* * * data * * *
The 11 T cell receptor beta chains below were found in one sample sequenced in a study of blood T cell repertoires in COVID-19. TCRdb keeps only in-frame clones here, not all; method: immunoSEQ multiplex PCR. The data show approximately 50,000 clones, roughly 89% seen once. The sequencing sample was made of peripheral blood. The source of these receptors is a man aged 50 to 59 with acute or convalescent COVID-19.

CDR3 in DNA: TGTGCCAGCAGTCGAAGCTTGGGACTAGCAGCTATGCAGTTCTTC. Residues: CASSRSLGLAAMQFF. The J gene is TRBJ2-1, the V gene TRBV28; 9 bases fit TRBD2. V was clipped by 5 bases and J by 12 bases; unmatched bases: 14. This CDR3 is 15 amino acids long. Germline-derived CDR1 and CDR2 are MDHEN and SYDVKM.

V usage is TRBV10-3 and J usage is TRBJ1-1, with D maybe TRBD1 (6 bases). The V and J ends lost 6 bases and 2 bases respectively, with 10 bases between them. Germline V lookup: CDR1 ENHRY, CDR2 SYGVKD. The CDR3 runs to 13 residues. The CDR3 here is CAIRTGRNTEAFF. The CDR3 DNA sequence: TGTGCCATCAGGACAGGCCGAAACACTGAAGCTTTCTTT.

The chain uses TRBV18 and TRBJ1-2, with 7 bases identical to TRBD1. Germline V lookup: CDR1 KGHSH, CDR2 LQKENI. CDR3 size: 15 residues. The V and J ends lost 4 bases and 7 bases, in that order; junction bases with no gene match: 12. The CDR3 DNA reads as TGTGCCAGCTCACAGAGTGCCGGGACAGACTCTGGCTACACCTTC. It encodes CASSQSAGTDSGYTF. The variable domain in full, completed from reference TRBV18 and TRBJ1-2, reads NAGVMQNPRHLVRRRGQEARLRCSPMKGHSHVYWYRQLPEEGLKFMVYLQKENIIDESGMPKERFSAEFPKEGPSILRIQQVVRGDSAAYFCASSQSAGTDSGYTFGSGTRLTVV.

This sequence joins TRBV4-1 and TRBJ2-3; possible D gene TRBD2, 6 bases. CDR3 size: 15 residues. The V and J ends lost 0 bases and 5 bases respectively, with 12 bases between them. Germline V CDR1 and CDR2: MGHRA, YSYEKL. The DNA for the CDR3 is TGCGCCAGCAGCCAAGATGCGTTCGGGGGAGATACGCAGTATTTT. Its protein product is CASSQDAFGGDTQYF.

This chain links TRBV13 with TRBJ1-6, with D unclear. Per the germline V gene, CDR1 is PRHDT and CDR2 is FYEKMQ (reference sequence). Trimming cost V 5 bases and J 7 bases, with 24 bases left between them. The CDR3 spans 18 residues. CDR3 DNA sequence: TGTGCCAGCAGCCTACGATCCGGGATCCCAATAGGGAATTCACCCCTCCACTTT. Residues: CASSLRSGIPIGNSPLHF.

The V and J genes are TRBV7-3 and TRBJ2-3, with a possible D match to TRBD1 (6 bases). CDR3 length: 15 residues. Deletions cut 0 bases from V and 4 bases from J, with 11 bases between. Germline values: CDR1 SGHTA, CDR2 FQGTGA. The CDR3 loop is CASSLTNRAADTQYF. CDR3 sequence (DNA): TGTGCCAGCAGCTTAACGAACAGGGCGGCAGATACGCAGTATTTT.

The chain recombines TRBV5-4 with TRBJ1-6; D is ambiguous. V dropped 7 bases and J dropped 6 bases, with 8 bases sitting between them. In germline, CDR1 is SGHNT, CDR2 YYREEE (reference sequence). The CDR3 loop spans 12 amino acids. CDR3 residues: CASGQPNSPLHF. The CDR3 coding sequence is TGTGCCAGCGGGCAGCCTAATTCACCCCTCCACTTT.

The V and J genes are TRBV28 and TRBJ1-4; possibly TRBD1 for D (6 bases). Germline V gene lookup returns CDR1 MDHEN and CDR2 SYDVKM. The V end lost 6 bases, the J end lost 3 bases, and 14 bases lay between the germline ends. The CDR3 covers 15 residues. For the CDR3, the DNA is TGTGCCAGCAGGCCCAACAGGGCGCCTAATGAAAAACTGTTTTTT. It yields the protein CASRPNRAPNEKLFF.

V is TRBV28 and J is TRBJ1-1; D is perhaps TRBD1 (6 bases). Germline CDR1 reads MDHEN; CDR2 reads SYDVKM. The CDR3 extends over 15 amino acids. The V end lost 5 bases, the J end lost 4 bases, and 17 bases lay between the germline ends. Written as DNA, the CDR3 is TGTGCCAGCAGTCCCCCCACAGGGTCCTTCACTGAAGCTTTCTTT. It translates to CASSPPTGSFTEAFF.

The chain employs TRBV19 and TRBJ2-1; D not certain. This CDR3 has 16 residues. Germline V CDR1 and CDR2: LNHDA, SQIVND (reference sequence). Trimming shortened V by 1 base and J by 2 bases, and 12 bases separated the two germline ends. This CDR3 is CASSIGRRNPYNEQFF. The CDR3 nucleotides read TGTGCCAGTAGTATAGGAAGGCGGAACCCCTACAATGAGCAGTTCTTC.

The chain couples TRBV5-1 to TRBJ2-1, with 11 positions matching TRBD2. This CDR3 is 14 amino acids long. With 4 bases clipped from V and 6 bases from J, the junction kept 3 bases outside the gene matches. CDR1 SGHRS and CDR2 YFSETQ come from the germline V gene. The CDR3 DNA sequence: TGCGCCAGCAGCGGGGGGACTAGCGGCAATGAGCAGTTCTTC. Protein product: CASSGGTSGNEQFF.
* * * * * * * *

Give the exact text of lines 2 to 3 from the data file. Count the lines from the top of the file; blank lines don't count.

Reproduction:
CDR3 in DNA: TGTGCCAGCAGTCGAAGCTTGGGACTAGCAGCTATGCAGTTCTTC. Residues: CASSRSLGLAAMQFF. The J gene is TRBJ2-1, the V gene TRBV28; 9 bases fit TRBD2. V was clipped by 5 bases and J by 12 bases; unmatched bases: 14. This CDR3 is 15 amino acids long. Germline-derived CDR1 and CDR2 are MDHEN and SYDVKM.

V usage is TRBV10-3 and J usage is TRBJ1-1, with D maybe TRBD1 (6 bases). The V and J ends lost 6 bases and 2 bases respectively, with 10 bases between them. Germline V lookup: CDR1 ENHRY, CDR2 SYGVKD. The CDR3 runs to 13 residues. The CDR3 here is CAIRTGRNTEAFF. The CDR3 DNA sequence: TGTGCCATCAGGACAGGCCGAAACACTGAAGCTTTCTTT.